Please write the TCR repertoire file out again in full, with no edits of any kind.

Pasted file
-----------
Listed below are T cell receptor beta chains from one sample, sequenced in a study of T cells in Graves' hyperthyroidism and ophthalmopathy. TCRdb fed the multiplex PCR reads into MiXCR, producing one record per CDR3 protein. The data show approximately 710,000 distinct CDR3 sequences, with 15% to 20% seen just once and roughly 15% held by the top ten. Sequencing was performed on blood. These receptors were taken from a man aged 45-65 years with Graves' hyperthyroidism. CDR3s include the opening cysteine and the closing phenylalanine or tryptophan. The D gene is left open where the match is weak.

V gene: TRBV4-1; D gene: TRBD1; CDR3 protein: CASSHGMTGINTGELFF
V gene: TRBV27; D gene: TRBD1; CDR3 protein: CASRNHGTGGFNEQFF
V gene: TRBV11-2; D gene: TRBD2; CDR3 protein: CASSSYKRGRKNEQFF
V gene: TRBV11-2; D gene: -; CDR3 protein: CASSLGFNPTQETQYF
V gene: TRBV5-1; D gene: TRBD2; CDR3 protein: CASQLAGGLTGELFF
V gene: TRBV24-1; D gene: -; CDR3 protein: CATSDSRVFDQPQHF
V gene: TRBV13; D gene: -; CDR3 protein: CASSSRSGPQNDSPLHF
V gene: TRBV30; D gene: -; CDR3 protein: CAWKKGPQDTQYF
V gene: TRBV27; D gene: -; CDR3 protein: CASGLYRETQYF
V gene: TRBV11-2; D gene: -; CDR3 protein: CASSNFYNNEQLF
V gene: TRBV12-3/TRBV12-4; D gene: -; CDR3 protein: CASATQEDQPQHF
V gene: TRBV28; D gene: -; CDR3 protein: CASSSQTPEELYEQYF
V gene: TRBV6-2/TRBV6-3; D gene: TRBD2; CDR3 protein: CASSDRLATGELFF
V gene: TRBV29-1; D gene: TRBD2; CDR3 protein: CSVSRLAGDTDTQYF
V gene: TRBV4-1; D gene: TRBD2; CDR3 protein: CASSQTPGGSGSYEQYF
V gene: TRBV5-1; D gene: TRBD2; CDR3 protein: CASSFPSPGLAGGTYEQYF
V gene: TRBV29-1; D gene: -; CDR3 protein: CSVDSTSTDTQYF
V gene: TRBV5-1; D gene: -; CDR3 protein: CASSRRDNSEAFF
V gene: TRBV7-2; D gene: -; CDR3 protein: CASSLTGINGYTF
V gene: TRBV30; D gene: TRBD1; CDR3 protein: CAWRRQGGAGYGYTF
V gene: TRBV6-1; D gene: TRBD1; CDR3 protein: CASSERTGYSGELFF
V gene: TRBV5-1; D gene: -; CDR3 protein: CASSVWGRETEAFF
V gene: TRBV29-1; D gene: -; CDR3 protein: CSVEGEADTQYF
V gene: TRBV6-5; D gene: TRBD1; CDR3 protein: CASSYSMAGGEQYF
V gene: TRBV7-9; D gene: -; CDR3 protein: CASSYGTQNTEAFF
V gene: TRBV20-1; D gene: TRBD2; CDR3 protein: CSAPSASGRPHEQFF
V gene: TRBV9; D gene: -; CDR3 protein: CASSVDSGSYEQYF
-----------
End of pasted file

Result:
Listed below are T cell receptor beta chains from one sample, sequenced in a study of T cells in Graves' hyperthyroidism and ophthalmopathy. TCRdb fed the multiplex PCR reads into MiXCR, producing one record per CDR3 protein. The data show approximately 710,000 distinct CDR3 sequences, with 15% to 20% seen just once and roughly 15% held by the top ten. Sequencing was performed on blood. These receptors were taken from a man aged 45-65 years with Graves' hyperthyroidism. CDR3s include the opening cysteine and the closing phenylalanine or tryptophan. The D gene is left open where the match is weak.

V gene: TRBV4-1; D gene: TRBD1; CDR3 protein: CASSHGMTGINTGELFF
V gene: TRBV27; D gene: TRBD1; CDR3 protein: CASRNHGTGGFNEQFF
V gene: TRBV11-2; D gene: TRBD2; CDR3 protein: CASSSYKRGRKNEQFF
V gene: TRBV11-2; D gene: -; CDR3 protein: CASSLGFNPTQETQYF
V gene: TRBV5-1; D gene: TRBD2; CDR3 protein: CASQLAGGLTGELFF
V gene: TRBV24-1; D gene: -; CDR3 protein: CATSDSRVFDQPQHF
V gene: TRBV13; D gene: -; CDR3 protein: CASSSRSGPQNDSPLHF
V gene: TRBV30; D gene: -; CDR3 protein: CAWKKGPQDTQYF
V gene: TRBV27; D gene: -; CDR3 protein: CASGLYRETQYF
V gene: TRBV11-2; D gene: -; CDR3 protein: CASSNFYNNEQLF
V gene: TRBV12-3/TRBV12-4; D gene: -; CDR3 protein: CASATQEDQPQHF
V gene: TRBV28; D gene: -; CDR3 protein: CASSSQTPEELYEQYF
V gene: TRBV6-2/TRBV6-3; D gene: TRBD2; CDR3 protein: CASSDRLATGELFF
V gene: TRBV29-1; D gene: TRBD2; CDR3 protein: CSVSRLAGDTDTQYF
V gene: TRBV4-1; D gene: TRBD2; CDR3 protein: CASSQTPGGSGSYEQYF
V gene: TRBV5-1; D gene: TRBD2; CDR3 protein: CASSFPSPGLAGGTYEQYF
V gene: TRBV29-1; D gene: -; CDR3 protein: CSVDSTSTDTQYF
V gene: TRBV5-1; D gene: -; CDR3 protein: CASSRRDNSEAFF
V gene: TRBV7-2; D gene: -; CDR3 protein: CASSLTGINGYTF
V gene: TRBV30; D gene: TRBD1; CDR3 protein: CAWRRQGGAGYGYTF
V gene: TRBV6-1; D gene: TRBD1; CDR3 protein: CASSERTGYSGELFF
V gene: TRBV5-1; D gene: -; CDR3 protein: CASSVWGRETEAFF
V gene: TRBV29-1; D gene: -; CDR3 protein: CSVEGEADTQYF
V gene: TRBV6-5; D gene: TRBD1; CDR3 protein: CASSYSMAGGEQYF
V gene: TRBV7-9; D gene: -; CDR3 protein: CASSYGTQNTEAFF
V gene: TRBV20-1; D gene: TRBD2; CDR3 protein: CSAPSASGRPHEQFF
V gene: TRBV9; D gene: -; CDR3 protein: CASSVDSGSYEQYF